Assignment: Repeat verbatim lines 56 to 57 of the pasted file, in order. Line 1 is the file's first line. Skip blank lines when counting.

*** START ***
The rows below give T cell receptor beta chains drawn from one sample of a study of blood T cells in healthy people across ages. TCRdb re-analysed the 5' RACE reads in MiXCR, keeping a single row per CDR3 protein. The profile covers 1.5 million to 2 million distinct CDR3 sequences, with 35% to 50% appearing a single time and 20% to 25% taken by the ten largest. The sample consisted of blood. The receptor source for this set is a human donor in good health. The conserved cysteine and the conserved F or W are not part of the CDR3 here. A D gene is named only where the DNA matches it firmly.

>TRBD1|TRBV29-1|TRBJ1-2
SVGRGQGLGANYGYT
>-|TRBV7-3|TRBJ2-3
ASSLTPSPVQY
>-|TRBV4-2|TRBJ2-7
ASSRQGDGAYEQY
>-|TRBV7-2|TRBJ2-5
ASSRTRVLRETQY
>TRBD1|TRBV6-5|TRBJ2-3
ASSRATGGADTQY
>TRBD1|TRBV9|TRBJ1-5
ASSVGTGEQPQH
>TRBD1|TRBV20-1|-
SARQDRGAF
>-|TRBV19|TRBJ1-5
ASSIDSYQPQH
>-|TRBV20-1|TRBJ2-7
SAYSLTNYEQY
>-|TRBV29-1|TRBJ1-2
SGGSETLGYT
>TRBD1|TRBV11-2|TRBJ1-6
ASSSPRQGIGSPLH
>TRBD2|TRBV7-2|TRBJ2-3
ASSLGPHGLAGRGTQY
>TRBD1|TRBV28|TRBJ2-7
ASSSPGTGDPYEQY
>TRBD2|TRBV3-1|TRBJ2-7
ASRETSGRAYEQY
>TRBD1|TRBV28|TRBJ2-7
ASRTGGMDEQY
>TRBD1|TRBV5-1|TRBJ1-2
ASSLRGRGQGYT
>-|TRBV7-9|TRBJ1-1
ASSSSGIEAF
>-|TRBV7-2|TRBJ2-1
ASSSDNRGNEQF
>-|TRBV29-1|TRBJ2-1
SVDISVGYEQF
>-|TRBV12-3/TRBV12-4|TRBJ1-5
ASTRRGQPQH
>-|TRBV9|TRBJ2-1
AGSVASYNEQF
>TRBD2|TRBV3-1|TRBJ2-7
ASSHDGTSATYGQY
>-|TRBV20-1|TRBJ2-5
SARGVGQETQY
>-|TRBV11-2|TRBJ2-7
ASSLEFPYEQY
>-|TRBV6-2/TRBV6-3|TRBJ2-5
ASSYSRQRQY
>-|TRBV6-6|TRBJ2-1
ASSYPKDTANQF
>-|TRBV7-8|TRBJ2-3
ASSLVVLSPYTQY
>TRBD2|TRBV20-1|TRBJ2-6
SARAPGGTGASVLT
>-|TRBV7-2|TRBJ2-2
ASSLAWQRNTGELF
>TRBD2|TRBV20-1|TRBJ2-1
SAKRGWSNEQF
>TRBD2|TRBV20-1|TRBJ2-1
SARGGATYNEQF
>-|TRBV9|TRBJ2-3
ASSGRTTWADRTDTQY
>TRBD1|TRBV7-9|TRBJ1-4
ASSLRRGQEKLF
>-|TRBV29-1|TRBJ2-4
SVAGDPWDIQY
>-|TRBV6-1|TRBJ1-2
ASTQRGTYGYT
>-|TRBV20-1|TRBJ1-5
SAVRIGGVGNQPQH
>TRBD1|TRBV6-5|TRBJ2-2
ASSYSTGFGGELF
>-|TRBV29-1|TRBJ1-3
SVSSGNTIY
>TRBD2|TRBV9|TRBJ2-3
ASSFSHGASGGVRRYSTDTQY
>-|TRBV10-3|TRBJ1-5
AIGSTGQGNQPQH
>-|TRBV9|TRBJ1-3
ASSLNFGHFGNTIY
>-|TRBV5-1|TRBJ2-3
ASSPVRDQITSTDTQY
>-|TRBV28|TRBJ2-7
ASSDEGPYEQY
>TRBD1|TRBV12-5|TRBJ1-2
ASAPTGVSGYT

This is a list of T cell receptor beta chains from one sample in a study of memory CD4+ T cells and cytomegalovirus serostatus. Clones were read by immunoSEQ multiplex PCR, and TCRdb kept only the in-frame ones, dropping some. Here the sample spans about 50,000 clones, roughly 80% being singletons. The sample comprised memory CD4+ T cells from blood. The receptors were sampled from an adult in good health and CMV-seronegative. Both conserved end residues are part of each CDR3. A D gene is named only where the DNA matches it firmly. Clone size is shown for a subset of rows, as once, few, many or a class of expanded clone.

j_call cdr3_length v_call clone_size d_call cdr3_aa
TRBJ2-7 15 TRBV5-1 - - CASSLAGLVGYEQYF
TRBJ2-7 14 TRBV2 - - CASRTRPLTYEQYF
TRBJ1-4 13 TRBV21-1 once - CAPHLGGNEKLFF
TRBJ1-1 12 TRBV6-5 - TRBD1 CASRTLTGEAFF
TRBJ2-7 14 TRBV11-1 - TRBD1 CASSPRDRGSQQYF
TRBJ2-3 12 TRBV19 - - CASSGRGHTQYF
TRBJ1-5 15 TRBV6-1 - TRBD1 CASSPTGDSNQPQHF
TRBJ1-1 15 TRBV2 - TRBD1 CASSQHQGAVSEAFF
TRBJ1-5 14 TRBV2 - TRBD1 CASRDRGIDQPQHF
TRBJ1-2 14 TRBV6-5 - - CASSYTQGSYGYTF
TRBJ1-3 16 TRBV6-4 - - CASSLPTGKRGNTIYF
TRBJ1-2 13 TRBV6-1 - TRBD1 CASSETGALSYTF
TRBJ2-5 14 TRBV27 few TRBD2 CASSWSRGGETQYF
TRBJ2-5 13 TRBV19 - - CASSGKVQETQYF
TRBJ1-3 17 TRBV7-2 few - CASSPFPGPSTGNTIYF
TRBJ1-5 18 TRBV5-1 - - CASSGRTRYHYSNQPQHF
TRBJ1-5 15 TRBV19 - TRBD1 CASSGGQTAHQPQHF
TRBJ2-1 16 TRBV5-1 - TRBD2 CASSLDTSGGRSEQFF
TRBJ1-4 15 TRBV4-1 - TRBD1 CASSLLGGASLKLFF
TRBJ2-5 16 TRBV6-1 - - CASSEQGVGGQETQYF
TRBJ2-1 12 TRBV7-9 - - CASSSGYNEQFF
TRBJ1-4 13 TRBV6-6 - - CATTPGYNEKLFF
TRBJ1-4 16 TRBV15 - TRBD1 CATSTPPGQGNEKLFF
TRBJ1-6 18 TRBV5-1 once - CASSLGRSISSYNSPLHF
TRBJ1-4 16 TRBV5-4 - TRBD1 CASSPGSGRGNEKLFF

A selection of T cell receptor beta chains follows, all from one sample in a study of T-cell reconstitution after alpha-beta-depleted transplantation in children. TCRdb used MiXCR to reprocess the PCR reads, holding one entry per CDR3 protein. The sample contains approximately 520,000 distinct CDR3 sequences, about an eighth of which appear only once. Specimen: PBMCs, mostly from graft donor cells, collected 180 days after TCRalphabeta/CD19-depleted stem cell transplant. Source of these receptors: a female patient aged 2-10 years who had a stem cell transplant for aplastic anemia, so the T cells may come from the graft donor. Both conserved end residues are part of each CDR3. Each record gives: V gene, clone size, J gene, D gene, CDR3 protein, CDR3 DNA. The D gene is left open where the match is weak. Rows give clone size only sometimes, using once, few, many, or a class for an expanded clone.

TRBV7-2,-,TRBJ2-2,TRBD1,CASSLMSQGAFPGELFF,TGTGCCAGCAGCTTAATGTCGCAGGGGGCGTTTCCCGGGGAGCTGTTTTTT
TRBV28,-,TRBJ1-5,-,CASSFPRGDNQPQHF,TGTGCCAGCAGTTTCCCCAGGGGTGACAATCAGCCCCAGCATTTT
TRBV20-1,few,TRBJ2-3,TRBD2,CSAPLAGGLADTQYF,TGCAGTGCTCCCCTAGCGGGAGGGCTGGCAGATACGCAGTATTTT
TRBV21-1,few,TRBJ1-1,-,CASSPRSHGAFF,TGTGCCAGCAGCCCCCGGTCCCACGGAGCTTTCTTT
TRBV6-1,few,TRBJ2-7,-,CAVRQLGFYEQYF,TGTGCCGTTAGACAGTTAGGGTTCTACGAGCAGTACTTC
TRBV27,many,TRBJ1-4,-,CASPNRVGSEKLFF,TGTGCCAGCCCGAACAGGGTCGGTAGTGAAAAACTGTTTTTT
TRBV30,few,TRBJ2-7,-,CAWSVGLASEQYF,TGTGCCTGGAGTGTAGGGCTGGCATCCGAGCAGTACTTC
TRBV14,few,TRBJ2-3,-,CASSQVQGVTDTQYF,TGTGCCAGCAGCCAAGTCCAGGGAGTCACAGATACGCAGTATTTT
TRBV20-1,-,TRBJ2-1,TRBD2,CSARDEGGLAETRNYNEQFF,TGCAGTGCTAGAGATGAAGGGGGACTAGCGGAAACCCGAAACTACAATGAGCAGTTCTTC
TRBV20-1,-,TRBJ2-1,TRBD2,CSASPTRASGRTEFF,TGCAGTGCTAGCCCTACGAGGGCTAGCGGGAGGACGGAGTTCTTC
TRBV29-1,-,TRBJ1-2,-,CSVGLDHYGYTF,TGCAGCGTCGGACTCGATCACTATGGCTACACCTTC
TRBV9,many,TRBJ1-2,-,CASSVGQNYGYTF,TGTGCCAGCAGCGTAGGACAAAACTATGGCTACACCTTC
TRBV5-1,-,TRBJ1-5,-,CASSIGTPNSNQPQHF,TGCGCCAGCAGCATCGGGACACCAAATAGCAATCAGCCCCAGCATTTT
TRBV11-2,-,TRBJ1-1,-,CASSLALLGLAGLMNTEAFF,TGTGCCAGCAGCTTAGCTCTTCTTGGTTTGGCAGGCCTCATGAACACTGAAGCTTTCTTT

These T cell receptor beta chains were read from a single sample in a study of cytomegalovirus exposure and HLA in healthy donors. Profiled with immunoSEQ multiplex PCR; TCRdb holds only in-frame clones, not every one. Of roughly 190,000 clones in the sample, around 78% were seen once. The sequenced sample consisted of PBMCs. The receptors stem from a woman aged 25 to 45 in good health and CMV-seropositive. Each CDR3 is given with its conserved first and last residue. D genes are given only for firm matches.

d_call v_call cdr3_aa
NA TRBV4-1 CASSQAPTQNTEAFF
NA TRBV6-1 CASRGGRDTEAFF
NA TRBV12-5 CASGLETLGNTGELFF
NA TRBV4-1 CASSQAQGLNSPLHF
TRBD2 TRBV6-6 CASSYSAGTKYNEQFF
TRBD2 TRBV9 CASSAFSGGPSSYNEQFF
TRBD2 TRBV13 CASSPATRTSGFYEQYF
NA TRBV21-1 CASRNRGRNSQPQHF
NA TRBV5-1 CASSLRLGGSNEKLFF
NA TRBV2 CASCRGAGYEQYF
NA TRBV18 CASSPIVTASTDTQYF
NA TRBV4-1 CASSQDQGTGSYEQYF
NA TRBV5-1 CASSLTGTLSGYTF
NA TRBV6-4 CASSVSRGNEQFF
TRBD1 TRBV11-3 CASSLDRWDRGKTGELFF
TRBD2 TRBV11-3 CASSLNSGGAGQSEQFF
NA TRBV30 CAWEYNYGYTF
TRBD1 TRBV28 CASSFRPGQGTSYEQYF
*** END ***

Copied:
>TRBD2|TRBV20-1|TRBJ2-6
SARAPGGTGASVLT